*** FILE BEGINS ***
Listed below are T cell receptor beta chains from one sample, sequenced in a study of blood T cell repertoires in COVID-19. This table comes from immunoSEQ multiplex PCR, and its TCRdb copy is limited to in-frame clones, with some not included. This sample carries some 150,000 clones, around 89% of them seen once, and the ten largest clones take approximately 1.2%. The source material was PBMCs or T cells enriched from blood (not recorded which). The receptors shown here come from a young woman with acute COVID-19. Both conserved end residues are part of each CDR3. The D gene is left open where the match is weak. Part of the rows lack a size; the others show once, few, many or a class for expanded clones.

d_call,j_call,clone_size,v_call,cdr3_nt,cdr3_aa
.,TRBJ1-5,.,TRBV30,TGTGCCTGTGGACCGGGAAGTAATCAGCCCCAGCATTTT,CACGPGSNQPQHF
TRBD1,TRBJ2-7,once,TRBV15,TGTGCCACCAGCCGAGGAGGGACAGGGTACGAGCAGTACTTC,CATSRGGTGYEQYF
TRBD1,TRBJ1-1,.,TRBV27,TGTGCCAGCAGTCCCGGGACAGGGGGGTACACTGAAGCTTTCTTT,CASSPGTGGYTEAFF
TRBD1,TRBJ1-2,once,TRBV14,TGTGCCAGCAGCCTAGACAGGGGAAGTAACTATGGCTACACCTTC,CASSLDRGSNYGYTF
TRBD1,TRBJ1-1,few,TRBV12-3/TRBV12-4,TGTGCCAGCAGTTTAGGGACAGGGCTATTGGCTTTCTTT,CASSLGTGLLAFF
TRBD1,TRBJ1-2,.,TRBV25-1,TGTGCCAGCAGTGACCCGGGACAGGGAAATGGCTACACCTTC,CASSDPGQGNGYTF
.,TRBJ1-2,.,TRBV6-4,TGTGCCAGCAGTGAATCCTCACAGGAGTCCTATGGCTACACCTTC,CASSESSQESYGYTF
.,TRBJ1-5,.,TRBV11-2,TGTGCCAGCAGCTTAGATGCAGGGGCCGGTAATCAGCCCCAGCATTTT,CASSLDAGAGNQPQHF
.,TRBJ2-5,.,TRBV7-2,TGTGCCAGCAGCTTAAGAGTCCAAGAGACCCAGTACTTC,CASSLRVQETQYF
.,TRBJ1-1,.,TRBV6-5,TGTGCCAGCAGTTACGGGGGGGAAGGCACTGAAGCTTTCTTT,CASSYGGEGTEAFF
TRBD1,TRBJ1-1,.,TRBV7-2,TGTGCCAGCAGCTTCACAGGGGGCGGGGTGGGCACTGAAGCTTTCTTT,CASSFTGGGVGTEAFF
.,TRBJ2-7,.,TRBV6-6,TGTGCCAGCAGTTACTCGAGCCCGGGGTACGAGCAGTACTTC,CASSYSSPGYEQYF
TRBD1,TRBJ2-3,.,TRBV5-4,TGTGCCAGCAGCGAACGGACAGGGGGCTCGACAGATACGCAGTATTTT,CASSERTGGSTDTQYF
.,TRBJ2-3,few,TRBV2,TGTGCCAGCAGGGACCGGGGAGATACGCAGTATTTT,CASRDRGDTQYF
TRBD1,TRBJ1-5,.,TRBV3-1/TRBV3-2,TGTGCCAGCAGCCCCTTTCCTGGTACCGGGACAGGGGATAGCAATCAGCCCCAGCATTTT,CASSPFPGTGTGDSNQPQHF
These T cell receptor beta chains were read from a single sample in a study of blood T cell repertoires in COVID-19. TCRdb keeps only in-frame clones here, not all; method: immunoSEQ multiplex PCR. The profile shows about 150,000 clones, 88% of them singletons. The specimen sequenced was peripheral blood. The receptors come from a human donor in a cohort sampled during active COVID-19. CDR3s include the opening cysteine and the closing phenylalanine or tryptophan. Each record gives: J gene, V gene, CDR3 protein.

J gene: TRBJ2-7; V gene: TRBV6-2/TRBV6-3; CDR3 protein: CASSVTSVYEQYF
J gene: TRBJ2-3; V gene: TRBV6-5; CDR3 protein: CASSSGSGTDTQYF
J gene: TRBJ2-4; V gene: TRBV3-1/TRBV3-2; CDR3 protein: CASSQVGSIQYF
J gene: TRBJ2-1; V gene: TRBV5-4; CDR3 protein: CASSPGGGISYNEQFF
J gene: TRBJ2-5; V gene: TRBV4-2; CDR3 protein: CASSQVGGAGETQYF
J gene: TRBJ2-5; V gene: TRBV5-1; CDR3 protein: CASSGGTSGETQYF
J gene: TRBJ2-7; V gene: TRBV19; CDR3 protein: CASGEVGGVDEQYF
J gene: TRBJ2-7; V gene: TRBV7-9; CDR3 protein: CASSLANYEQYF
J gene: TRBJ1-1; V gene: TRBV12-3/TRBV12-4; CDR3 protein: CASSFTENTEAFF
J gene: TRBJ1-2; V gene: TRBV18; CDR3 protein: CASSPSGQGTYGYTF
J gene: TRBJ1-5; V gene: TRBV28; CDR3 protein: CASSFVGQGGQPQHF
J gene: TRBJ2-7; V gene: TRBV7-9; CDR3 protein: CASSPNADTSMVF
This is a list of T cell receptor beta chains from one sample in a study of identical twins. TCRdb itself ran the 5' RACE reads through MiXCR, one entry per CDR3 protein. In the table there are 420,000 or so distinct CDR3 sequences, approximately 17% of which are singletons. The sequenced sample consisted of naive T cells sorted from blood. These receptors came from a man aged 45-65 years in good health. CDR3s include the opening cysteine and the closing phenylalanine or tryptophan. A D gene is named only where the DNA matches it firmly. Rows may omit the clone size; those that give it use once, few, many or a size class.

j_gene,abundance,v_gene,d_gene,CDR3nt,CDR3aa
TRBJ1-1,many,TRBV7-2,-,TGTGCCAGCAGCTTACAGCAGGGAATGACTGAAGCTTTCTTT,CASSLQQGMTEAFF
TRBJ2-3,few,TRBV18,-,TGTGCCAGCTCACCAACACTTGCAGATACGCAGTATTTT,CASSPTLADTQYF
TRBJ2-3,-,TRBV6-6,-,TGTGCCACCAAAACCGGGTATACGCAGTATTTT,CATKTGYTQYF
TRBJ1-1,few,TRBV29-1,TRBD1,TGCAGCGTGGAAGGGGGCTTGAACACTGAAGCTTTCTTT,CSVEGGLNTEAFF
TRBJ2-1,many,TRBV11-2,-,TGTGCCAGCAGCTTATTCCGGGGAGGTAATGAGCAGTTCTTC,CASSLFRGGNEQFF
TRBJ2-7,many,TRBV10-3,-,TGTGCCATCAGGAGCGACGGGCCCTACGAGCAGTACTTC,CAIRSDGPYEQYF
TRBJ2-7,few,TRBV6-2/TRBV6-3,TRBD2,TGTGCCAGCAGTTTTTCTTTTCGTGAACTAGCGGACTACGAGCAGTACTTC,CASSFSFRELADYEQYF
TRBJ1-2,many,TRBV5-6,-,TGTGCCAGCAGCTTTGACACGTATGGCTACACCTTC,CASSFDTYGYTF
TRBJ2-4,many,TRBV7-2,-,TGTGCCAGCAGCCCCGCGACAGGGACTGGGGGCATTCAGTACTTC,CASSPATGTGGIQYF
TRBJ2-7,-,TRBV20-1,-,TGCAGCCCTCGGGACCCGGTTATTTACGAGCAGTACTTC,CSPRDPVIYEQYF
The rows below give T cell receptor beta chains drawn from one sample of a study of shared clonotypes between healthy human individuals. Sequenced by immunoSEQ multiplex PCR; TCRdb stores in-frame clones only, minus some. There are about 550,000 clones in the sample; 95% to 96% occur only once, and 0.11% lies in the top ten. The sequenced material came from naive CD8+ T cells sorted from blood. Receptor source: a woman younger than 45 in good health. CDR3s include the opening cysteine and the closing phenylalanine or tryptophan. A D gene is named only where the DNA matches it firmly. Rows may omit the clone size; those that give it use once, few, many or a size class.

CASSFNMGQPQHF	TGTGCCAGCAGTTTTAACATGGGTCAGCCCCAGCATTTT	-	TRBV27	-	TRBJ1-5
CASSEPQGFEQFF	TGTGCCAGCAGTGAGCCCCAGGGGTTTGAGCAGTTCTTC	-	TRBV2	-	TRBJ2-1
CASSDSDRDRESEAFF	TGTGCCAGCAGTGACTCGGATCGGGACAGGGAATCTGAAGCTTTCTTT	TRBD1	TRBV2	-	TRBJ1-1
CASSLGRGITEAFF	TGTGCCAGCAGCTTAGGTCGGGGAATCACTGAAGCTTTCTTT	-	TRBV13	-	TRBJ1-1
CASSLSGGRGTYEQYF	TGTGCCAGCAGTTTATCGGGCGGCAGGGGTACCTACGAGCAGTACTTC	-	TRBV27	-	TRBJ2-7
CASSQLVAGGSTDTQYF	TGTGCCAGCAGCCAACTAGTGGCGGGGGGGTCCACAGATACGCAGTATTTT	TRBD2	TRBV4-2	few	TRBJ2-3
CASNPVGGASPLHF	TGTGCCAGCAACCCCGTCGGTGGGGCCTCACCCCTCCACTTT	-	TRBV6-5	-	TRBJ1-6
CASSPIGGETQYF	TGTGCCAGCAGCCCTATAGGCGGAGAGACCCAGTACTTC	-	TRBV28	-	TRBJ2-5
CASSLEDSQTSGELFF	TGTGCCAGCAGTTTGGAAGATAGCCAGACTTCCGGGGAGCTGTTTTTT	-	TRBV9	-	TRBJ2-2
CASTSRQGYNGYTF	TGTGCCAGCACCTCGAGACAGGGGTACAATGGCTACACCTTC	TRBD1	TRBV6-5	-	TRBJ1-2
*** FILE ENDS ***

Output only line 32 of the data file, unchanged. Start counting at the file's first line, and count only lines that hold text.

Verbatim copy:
j_gene,abundance,v_gene,d_gene,CDR3nt,CDR3aa